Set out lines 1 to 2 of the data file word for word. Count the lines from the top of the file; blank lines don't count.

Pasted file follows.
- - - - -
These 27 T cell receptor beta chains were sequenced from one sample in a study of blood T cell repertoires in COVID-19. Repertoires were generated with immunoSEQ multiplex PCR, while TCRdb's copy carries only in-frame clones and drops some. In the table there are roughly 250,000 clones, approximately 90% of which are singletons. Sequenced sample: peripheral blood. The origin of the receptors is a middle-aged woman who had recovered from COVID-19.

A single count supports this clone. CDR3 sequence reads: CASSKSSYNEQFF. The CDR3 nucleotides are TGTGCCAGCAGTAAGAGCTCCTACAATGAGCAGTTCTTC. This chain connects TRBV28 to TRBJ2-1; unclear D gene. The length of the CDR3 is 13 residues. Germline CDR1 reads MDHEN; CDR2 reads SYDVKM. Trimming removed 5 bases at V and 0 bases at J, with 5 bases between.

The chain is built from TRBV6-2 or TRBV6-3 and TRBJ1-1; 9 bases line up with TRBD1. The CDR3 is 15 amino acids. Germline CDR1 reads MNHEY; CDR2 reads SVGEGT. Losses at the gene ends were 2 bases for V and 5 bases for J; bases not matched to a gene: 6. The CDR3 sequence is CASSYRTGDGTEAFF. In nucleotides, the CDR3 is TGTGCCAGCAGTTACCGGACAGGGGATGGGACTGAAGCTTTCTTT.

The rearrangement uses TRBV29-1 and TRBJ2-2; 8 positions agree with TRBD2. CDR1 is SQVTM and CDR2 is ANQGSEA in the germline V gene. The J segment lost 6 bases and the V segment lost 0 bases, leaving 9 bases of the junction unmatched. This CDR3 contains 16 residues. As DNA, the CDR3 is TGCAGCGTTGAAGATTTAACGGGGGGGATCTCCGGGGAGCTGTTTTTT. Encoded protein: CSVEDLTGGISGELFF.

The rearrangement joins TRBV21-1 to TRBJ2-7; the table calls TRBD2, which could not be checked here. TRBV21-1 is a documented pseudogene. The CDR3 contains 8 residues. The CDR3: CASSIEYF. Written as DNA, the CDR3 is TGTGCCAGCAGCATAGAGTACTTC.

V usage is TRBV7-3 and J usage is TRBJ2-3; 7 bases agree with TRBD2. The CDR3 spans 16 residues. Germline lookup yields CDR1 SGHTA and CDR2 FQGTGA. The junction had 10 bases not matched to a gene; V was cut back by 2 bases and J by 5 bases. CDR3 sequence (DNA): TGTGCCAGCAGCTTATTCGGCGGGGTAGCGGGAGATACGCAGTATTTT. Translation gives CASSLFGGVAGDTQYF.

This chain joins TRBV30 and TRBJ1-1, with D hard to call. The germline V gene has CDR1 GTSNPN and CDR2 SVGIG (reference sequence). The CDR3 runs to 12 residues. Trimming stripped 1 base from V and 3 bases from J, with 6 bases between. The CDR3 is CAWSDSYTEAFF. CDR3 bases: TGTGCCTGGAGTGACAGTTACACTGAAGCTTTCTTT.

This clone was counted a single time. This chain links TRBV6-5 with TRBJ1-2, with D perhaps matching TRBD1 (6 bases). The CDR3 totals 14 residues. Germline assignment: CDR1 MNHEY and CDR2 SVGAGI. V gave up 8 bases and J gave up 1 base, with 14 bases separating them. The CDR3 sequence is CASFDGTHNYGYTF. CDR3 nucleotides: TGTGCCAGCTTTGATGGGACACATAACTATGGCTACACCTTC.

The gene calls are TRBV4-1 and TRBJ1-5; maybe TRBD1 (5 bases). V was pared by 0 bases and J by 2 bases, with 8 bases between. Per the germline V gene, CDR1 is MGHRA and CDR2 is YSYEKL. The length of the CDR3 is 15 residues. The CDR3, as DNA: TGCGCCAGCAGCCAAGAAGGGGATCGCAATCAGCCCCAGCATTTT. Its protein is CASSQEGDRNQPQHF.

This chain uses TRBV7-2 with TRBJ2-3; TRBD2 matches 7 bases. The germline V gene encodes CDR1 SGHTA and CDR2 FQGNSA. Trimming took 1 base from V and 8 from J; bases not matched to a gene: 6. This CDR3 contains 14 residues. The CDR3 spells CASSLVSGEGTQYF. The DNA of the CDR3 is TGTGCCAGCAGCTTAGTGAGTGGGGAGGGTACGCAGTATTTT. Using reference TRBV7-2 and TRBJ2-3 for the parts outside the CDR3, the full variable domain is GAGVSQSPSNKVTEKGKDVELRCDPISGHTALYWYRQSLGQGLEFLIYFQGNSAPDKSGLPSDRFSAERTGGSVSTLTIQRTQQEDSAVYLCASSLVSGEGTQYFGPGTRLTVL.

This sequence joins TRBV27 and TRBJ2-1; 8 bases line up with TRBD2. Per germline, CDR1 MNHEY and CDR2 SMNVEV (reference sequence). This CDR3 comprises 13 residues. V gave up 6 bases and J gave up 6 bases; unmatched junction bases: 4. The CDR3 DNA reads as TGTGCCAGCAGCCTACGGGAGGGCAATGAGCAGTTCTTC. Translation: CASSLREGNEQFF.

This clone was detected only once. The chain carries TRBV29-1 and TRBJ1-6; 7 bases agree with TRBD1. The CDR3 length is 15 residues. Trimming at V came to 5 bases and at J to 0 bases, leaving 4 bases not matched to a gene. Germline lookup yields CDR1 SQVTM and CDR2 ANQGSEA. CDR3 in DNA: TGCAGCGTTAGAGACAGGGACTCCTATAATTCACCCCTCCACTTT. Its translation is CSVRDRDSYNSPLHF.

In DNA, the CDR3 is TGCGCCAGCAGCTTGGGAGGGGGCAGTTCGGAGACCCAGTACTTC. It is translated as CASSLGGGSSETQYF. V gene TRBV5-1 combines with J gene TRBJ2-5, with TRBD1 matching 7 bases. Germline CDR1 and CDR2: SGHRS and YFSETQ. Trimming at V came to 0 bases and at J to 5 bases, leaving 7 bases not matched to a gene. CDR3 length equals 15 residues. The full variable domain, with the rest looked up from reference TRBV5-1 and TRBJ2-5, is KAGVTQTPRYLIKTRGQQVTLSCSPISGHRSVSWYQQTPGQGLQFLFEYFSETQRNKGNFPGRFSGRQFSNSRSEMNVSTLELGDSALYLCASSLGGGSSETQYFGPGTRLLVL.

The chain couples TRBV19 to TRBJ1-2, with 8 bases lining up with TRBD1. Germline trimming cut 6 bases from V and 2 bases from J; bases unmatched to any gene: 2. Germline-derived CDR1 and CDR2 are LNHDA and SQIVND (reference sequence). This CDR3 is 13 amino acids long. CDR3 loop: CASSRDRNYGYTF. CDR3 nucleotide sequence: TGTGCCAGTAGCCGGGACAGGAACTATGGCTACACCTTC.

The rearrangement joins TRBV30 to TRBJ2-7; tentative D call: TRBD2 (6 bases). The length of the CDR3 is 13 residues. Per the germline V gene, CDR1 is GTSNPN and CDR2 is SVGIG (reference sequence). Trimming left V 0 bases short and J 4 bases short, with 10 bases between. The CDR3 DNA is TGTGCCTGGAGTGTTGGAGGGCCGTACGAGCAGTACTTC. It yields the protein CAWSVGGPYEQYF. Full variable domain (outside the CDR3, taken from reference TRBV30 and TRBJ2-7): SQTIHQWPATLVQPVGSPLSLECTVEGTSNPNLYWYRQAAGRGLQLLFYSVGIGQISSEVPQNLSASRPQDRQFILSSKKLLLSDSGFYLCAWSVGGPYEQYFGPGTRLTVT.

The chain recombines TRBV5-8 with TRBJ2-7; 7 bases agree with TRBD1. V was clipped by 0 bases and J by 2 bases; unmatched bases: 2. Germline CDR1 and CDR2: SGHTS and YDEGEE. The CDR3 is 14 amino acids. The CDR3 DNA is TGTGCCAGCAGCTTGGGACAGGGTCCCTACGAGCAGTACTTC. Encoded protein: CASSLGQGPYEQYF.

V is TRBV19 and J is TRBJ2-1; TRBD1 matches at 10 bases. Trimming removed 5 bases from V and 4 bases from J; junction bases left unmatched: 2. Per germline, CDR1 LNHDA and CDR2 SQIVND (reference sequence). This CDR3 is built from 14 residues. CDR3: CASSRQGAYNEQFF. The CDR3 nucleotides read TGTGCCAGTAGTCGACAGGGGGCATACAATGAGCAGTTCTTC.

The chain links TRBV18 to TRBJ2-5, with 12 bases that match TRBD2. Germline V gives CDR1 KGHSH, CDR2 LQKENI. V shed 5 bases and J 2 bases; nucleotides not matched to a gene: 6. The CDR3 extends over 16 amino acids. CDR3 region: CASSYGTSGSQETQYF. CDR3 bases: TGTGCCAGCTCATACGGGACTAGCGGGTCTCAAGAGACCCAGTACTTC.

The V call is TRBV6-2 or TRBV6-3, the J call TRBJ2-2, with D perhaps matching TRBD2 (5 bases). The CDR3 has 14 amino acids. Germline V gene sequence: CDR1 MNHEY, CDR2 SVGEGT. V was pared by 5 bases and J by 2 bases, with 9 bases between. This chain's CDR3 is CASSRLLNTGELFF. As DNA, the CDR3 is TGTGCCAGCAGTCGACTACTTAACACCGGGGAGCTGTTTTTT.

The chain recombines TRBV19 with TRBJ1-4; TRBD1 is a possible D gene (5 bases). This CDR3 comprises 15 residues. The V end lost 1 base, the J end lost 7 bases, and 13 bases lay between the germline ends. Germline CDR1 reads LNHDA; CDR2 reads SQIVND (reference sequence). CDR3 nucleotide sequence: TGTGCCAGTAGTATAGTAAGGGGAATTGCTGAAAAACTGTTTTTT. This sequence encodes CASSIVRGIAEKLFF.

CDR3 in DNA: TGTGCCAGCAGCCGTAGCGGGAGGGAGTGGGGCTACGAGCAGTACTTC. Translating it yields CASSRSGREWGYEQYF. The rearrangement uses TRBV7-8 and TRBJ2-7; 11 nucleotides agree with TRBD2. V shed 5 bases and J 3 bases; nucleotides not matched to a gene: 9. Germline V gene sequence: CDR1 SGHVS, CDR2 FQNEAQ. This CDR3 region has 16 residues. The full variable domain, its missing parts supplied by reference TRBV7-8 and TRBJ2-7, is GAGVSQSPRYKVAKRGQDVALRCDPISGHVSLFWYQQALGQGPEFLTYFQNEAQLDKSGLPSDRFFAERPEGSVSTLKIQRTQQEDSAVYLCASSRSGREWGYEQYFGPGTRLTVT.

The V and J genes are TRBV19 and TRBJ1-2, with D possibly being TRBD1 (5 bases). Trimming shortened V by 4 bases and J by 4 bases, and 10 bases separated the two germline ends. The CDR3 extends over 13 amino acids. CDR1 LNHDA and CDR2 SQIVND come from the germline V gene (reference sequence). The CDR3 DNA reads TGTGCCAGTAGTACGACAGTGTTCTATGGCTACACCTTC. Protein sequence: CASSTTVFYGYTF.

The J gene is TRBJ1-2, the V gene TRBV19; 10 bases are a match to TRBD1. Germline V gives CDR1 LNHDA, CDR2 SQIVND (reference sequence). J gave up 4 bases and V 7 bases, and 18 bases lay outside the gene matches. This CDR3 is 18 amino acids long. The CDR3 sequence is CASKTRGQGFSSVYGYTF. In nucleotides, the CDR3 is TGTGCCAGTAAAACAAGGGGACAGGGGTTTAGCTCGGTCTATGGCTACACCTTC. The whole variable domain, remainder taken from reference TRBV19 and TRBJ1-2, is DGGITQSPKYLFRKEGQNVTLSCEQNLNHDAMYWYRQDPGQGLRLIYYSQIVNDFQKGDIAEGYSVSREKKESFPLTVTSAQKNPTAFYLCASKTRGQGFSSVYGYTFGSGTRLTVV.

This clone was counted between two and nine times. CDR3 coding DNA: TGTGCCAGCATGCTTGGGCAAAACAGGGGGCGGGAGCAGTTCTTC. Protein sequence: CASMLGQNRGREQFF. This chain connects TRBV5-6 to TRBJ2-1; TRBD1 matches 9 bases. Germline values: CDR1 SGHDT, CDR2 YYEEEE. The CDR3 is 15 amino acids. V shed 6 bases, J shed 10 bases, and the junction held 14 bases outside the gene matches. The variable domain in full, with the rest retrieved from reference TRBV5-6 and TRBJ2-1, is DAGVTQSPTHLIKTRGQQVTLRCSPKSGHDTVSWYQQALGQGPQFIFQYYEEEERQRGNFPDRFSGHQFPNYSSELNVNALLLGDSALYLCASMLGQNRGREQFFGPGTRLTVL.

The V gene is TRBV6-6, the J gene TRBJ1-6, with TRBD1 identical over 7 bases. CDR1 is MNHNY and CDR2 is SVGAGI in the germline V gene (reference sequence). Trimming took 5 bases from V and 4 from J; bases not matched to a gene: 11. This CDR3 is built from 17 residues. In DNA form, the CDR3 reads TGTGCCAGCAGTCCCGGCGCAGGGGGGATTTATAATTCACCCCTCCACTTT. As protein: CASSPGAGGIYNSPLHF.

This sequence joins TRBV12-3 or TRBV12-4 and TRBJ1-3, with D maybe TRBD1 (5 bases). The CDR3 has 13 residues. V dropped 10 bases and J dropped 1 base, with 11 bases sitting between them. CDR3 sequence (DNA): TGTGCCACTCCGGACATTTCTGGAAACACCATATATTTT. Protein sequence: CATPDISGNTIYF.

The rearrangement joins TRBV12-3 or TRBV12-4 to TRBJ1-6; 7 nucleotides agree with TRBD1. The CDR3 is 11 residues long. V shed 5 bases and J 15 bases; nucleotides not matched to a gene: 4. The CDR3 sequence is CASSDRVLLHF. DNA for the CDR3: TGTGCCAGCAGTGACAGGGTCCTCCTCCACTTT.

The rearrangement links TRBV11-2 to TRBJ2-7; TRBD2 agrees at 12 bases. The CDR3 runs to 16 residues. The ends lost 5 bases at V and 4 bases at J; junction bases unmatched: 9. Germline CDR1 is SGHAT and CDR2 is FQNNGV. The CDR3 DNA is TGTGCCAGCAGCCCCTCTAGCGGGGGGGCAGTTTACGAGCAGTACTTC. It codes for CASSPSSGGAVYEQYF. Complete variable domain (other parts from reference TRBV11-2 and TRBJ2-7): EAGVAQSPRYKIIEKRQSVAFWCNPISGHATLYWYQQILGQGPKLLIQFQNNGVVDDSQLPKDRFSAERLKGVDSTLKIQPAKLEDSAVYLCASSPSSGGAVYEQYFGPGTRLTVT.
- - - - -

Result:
These 27 T cell receptor beta chains were sequenced from one sample in a study of blood T cell repertoires in COVID-19. Repertoires were generated with immunoSEQ multiplex PCR, while TCRdb's copy carries only in-frame clones and drops some. In the table there are roughly 250,000 clones, approximately 90% of which are singletons. Sequenced sample: peripheral blood. The origin of the receptors is a middle-aged woman who had recovered from COVID-19.

A single count supports this clone. CDR3 sequence reads: CASSKSSYNEQFF. The CDR3 nucleotides are TGTGCCAGCAGTAAGAGCTCCTACAATGAGCAGTTCTTC. This chain connects TRBV28 to TRBJ2-1; unclear D gene. The length of the CDR3 is 13 residues. Germline CDR1 reads MDHEN; CDR2 reads SYDVKM. Trimming removed 5 bases at V and 0 bases at J, with 5 bases between.